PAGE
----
I believe we are inclined to help one another. I think it is built into our nature as social beings. It is how we are created, God’s design for a communal way of life of mutual care and interconnected support. It is key to our survival. We do not thrive in isolation. Our capacity to love calls us to a gracious attitude toward all whom we meet.
Our grandchildren are getting ready to go back to school, one to university, another secondary school, a second-grader, and a kindergartener. Different levels, yet they are all about learning, growing, and changing. Education is, I think, based on the promise that there is always more to learn, and founded on hope, it will enrich our appreciation for our lives and our community with others.
Brief and contemporary inspiration focused on hope and family prayer will be delivered to your inbox! Articles include live video, written word, and links to resources that will lead you and your family deeper into faith.
Around here, we are progressing through the warmth of summertime. A few of our summer days have been hectic, but many more have been serene enjoyment. The hours of daylight are diminishing ever so slightly. We have begun harvesting the early tomatoes. Students are beginning to think about a new school year.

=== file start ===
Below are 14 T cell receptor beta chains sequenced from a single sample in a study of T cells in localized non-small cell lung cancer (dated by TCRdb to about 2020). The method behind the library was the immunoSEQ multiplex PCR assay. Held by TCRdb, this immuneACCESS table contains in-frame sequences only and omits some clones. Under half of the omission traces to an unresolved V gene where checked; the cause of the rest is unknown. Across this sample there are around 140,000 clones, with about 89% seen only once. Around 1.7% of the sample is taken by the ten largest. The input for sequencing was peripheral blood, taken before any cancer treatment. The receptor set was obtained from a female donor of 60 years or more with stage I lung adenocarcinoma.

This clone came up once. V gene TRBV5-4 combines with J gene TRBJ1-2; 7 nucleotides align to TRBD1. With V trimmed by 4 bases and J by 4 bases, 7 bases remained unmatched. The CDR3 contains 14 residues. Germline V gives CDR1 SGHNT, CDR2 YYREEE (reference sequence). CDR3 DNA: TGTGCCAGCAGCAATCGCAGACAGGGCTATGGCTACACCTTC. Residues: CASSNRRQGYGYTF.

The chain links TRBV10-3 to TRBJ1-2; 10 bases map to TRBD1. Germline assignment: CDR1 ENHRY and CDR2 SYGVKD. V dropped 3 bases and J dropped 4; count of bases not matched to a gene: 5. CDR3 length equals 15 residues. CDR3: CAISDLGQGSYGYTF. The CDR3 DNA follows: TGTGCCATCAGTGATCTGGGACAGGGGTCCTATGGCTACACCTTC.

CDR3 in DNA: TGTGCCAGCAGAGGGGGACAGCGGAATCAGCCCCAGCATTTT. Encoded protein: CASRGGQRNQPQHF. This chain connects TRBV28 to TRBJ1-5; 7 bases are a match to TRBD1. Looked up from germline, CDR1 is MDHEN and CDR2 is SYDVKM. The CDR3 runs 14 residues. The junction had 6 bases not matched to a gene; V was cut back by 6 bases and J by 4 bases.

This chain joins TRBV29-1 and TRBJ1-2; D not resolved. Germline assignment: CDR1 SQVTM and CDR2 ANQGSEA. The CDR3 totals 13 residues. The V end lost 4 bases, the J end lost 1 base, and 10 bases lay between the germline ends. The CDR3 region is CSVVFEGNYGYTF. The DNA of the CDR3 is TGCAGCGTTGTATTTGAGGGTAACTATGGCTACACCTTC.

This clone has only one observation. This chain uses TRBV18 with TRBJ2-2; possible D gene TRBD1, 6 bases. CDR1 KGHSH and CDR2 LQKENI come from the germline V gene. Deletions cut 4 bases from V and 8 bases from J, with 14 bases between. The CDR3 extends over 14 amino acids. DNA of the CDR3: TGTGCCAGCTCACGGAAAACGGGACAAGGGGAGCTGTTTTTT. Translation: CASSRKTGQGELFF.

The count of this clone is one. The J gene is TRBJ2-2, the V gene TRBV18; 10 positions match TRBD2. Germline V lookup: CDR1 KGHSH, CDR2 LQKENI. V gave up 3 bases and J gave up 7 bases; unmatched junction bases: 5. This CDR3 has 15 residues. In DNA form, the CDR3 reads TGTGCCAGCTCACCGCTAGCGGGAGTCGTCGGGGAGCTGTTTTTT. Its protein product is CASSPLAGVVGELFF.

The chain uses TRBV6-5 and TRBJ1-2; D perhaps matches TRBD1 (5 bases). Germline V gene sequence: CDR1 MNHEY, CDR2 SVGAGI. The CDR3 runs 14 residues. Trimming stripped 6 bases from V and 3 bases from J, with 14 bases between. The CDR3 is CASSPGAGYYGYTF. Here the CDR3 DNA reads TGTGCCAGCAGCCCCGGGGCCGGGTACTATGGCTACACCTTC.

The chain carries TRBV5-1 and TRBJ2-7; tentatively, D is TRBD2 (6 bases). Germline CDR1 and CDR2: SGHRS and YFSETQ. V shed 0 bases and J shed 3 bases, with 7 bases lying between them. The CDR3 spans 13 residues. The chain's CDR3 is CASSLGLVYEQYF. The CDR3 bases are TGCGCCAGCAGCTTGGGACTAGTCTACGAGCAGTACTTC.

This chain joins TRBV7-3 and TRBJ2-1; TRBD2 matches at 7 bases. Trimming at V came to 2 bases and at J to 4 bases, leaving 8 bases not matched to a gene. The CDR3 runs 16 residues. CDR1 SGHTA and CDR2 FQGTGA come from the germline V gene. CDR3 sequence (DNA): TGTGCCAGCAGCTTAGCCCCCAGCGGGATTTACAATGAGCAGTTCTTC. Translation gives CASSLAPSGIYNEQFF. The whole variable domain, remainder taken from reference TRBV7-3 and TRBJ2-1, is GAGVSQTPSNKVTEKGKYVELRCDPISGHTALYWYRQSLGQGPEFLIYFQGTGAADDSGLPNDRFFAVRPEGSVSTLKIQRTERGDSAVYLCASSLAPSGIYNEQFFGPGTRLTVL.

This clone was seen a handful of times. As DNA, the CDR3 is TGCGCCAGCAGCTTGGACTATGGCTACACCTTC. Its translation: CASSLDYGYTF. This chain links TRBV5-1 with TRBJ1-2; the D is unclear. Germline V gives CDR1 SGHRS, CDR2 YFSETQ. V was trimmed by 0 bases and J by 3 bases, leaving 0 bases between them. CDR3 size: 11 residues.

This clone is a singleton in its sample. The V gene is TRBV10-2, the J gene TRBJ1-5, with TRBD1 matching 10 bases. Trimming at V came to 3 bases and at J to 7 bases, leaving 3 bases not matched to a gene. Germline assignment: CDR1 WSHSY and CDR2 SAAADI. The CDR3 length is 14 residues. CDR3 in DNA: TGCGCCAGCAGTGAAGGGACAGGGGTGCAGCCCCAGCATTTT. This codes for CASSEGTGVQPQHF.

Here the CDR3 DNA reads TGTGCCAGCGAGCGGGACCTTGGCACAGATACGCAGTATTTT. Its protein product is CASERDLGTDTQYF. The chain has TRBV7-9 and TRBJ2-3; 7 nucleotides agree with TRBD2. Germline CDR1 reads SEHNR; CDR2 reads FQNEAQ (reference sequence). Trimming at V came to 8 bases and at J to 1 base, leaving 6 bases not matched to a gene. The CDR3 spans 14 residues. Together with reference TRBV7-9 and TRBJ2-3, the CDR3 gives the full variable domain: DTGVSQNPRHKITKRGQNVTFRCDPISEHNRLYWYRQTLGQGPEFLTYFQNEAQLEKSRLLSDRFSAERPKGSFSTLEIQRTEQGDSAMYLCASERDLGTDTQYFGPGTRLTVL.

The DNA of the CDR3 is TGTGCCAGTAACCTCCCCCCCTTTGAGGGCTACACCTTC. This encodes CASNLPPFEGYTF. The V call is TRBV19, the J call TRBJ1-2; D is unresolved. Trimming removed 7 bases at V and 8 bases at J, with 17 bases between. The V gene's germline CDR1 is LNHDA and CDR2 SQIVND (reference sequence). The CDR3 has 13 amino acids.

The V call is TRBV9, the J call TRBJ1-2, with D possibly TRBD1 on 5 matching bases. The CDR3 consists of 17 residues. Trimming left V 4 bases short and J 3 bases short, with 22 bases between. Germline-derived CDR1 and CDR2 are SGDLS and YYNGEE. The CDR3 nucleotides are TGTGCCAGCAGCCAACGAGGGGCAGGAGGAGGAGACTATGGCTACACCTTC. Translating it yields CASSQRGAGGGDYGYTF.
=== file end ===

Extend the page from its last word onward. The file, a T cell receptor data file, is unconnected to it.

Years ago, when our children were in their late teens, a routine developed that my wife and I remember with great fondness. It was a simple, unplanned, casual circumstance. We found ourselves in a shared moment, part of a weekend day without the compelling school week schedule.
As we settle into summer, the Morning Glories have reappeared in our garden, seeking a stage to climb. On occasion, we gently redirect their growth to a trellis along the garden fence. Once in touch with the support they need, they know how to continue their ascent to thrive in the light. It is their nature to flourish above the ground. In a way, the trellis and vine become inseparable.
It is summer in this part of the world, and we are drawn to being out-of-doors. With warm temps and more daylight, we feel a need to recreate in the natural world. When our grandson was five years old, he told his parents that he needed nine dollars. This was a surprising request from someone not yet experienced with money.